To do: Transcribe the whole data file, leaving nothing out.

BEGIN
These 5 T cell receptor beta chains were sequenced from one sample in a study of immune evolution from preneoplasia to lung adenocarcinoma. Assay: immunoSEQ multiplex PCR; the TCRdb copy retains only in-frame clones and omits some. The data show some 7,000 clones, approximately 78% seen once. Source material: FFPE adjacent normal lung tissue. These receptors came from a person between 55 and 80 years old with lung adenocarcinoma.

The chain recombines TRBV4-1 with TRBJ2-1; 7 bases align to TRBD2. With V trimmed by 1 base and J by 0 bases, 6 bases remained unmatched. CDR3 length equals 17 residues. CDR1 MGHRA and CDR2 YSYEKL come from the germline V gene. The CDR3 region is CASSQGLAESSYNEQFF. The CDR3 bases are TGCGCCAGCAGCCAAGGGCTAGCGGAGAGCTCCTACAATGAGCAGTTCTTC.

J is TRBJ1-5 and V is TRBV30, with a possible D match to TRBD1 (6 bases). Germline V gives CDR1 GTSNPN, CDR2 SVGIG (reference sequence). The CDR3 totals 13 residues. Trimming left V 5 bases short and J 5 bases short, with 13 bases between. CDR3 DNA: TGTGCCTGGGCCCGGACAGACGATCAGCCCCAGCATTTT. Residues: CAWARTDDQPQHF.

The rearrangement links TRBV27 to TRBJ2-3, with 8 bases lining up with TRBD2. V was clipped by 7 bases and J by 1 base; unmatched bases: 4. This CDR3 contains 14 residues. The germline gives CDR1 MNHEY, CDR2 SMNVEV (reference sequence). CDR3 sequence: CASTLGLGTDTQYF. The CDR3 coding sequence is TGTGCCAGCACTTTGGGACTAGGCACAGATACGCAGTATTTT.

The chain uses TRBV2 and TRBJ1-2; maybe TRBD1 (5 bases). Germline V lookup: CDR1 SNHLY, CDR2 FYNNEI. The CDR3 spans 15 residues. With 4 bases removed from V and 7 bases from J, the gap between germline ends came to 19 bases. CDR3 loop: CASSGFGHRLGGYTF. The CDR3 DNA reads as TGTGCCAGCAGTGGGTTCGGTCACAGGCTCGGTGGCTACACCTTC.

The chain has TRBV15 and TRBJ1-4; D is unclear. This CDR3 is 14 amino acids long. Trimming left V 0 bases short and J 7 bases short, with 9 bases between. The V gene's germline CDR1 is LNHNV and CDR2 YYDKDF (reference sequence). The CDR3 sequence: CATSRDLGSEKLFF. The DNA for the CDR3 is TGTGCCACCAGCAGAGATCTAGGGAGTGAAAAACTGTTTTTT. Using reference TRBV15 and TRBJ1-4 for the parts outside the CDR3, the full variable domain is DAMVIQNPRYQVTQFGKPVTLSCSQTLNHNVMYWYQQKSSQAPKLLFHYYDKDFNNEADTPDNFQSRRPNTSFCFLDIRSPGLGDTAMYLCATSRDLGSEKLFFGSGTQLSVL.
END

These 5 T cell receptor beta chains were sequenced from one sample in a study of immune evolution from preneoplasia to lung adenocarcinoma. Assay: immunoSEQ multiplex PCR; the TCRdb copy retains only in-frame clones and omits some. The data show some 7,000 clones, approximately 78% seen once. Source material: FFPE adjacent normal lung tissue. These receptors came from a person between 55 and 80 years old with lung adenocarcinoma.

The chain recombines TRBV4-1 with TRBJ2-1; 7 bases align to TRBD2. With V trimmed by 1 base and J by 0 bases, 6 bases remained unmatched. CDR3 length equals 17 residues. CDR1 MGHRA and CDR2 YSYEKL come from the germline V gene. The CDR3 region is CASSQGLAESSYNEQFF. The CDR3 bases are TGCGCCAGCAGCCAAGGGCTAGCGGAGAGCTCCTACAATGAGCAGTTCTTC.

J is TRBJ1-5 and V is TRBV30, with a possible D match to TRBD1 (6 bases). Germline V gives CDR1 GTSNPN, CDR2 SVGIG (reference sequence). The CDR3 totals 13 residues. Trimming left V 5 bases short and J 5 bases short, with 13 bases between. CDR3 DNA: TGTGCCTGGGCCCGGACAGACGATCAGCCCCAGCATTTT. Residues: CAWARTDDQPQHF.

The rearrangement links TRBV27 to TRBJ2-3, with 8 bases lining up with TRBD2. V was clipped by 7 bases and J by 1 base; unmatched bases: 4. This CDR3 contains 14 residues. The germline gives CDR1 MNHEY, CDR2 SMNVEV (reference sequence). CDR3 sequence: CASTLGLGTDTQYF. The CDR3 coding sequence is TGTGCCAGCACTTTGGGACTAGGCACAGATACGCAGTATTTT.

The chain uses TRBV2 and TRBJ1-2; maybe TRBD1 (5 bases). Germline V lookup: CDR1 SNHLY, CDR2 FYNNEI. The CDR3 spans 15 residues. With 4 bases removed from V and 7 bases from J, the gap between germline ends came to 19 bases. CDR3 loop: CASSGFGHRLGGYTF. The CDR3 DNA reads as TGTGCCAGCAGTGGGTTCGGTCACAGGCTCGGTGGCTACACCTTC.

The chain has TRBV15 and TRBJ1-4; D is unclear. This CDR3 is 14 amino acids long. Trimming left V 0 bases short and J 7 bases short, with 9 bases between. The V gene's germline CDR1 is LNHNV and CDR2 YYDKDF (reference sequence). The CDR3 sequence: CATSRDLGSEKLFF. The DNA for the CDR3 is TGTGCCACCAGCAGAGATCTAGGGAGTGAAAAACTGTTTTTT. Using reference TRBV15 and TRBJ1-4 for the parts outside the CDR3, the full variable domain is DAMVIQNPRYQVTQFGKPVTLSCSQTLNHNVMYWYQQKSSQAPKLLFHYYDKDFNNEADTPDNFQSRRPNTSFCFLDIRSPGLGDTAMYLCATSRDLGSEKLFFGSGTQLSVL.